The time is almost upon us for the holy month of Ramadan and we are putting together the resources to help you prepare. Alhamdulillah! This month is a spiritual month in which we try to get closer to Allah (SWT). Spending time reflecting on our devotion, cleansing ourselves of temptation and celebrating in the love and mercy that Allah (SWT) provides.
Our Ramadan timetable for 2021 will help you plan your month, with times from the East London Mosque for individual prayers and Iftar and Suhor. As fasting must be started at sunrise when you have completed the first prayer of the day (Fajr), make sure you are prepared.
Simply click the download link below for your convenient Ramadan calendar 2021 that you can keep for reference or print and hang so it’s always in sight.
It is a tradition to come together to break your fast after the evening Maghrib prayer at sunset and with our handy Ramadan timetable for 2021 dates, you’ll never miss an Iftar (the second meal of the day) with loved ones again.
When is Ramadan in 2021?
Ramadan 2021 is anticipated to begin in the evening of Monday 12th April, lasting 30 days and ending in the evening of Tuesday 11th May but will depend on the sighting of the moon over Mecca. The first full day of fasting should fall on Tuesday 13st April 2021. In the Islamic Calendar, following the lunar cycle, Ramadan is the 9th month of the year 1442 AH, which began 20th August 2020 and will end on 9th August 2021.
As the Islamic Calendar follows the lunar cycle, the dates of major holidays change in the Gregorian calendar year to year by approximately ten days.
Timetable of Important Ramadan 2021 Dates
There are a number of important dates to remember throughout Ramadan including;
Monday 12th April – Ramadan start date
Tuesday 13th April – Sawm, the first full day of fasting
Saturday 8th May – 27th Night of Ramadan – The Night of Power
Tuesday 11th May – the last day of Ramadan
Wednesday 12th May – the festival of Eid ul-Fitr start date
Ramadan is a time for great reward and is a popular time to pay Zakat to multiply your blessings in this life and the Hereafter. Donate your Zakat, Fidya and Kaffarah with Orphans in Need and help those less fortunate enjoy a blessed Ramadan with their Brothers and Sisters around the world.
Sawm: The Fourth Pillar of Islam
A core part of Ramadan is Sawm, meaning fasting. Sawm is the fourth of the Five Pillars of Islam and involves abstaining from food, drink, sexual activity and habits such as smoking. Although Sawm is followed at various times throughout the Islamic Calendar it has the greatest links to the month of Ramadan, when we fast from sunrise to sunset consistently for 30 days.
‘The month of Ramadan in which was revealed the Qur’an, a guidance for mankind, and clear proofs of the guidance, and the Criterion (of right and wrong). And whosoever of you is present, let him fast the month, and whosoever of you is sick or on a journey, (let him fast the same) number of other days’.
Surah Al-Baqarah (2), Ayah 183-187
Laylat Al-Qadr (The Night of Power)
Also called the Night of Decree, Night of Destiny and the Night of Value. The Night of Power is thought to fall on or around one of the odd days in the last 10 days of the month or commonly, the 27th Night of Ramadan. During Ramadan 2021, this is expected to fall on Saturday 8th May. It is an exceptional night in which the Qur’an was first revealed and is considered one of the most blessed of nights throughout the entire year.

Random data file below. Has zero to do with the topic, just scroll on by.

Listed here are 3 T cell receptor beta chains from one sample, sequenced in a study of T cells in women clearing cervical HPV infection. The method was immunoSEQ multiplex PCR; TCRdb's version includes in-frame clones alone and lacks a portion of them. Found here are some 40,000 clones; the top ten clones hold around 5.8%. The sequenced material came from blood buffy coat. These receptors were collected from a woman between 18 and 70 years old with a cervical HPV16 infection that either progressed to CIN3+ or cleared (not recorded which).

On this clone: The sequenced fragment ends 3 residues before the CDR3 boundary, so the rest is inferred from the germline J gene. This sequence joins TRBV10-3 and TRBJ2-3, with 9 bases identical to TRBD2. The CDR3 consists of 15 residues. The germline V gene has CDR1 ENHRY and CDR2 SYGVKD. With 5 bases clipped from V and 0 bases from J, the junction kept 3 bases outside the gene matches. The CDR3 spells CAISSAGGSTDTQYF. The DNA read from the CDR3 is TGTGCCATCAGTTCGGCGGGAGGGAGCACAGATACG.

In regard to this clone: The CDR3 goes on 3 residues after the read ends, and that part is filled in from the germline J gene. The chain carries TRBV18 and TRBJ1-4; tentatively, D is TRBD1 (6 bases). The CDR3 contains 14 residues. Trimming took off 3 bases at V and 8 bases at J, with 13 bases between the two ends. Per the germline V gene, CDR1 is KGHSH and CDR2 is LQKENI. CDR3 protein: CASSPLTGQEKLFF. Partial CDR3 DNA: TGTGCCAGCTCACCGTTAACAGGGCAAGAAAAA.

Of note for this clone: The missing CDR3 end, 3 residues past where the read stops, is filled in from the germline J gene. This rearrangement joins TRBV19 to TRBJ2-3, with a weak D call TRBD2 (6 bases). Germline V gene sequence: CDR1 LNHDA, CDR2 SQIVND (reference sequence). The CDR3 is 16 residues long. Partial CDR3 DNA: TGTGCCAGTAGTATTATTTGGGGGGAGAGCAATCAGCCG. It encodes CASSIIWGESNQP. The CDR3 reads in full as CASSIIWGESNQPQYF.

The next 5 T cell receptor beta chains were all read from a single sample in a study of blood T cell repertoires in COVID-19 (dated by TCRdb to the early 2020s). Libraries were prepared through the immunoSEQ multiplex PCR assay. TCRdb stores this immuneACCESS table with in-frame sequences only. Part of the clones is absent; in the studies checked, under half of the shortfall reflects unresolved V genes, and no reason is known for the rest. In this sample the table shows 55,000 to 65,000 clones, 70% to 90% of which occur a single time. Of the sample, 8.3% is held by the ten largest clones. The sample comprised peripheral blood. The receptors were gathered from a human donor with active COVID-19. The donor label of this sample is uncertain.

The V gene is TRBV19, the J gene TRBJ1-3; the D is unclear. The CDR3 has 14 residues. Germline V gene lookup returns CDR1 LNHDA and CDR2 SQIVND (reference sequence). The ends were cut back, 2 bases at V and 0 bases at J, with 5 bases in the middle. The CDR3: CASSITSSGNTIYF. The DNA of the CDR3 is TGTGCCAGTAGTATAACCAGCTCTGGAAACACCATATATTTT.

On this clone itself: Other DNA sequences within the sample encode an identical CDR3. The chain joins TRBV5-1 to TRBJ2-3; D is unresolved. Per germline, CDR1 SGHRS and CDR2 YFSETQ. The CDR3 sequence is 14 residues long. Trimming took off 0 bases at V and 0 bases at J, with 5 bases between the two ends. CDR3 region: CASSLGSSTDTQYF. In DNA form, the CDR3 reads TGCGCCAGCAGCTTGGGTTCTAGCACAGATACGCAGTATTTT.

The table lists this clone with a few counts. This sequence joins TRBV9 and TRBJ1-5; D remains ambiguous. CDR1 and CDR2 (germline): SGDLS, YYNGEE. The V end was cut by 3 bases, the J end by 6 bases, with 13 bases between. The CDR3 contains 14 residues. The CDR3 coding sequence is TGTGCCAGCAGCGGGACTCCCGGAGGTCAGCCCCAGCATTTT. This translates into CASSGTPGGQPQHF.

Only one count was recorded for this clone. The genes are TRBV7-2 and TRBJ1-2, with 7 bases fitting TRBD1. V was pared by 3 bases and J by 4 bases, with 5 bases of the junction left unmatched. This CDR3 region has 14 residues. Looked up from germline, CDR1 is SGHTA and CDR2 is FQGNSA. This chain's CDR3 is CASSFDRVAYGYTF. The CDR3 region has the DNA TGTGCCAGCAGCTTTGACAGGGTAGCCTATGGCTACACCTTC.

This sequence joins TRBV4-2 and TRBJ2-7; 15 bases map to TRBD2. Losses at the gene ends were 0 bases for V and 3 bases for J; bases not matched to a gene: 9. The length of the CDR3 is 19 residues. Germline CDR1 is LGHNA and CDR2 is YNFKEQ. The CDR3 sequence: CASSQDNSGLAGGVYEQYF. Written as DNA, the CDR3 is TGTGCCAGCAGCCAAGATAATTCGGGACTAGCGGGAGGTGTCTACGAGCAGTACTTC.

To recognise the Night of Power, many Muslims spend the night in deep prayer, speaking aloud their devotion and messages to Allah (SWT). For your acts of worship you will receive blessings greater than worshipping for an entire lifetime, equalling 1000 months or 83 years, so place great importance on this night and do not forget to praise Allah (SWT).
‘We have indeed revealed this (Message) in the Night of Decree:
And what will explain to thee what the Night of Decree is?
The Night of Decree is better than a thousand months.
Therein come down the angels and the Spirit by Allah’s permission, on every errand:
Peace!… This until the rise of dawn!’
Surah 97 (Al-Qadr), Ayah 1–5
Depending on the sighting of the moon, the festival of Eid ul-Fitr is expected to begin on the evening of Wednesday 12th May. Keep an eye out for community events and the confirmed start time from your local mosque closer to the time.
Frequently Asked Ramadan Timetable Questions
There are some questions that come up year after year but the answers tend to change with the dates. We answer your Ramadan FAQs here.
When Does Ramadan Start?
Ramadan is expected to begin on the evening of Monday 12th April. The first full day of fasting will be the next day, on Tuesday 13th April.
How Long Is Ramadan?
The month of Ramadan is 30 days long.
When Does Ramadan End?
The last day of Ramadan is expected to be Tuesday 11th May, followed by Eid ul-Fitr starting on Wednesday 12th May, depending on the sighting of the moon.
When is Laylat Al-Qadr (the Night of Power)?
The Night of Power has no official fixed date and is thought to fall on one of the odd-numbered days in the final 10 days of Ramadan. It is largely agreed upon that the Night of Power falls on the 27th night of Ramadan but you should worship throughout all the last 10 days with devotion and dedication. In 2021, the Night of Power should fall around Saturday 8th May.
When does Eid ul-Fitr Start?
The joyous festival that follows Ramadan, Eid ul-Fitr will begin in the evening of Wednesday 12th May, depending on the sighting of the moon.
How Long Does Eid ul-Fitr Last?
Depending on the country and the community, Eid ul-Fitr will be celebrated between a day to three full days.
When Will Eid ul-Fitr End?
Eid ul-Fitr in the UK is expected to end on Thursday 13th May, however, some areas and communities will celebrate Eid ul-Fitr for up to three days.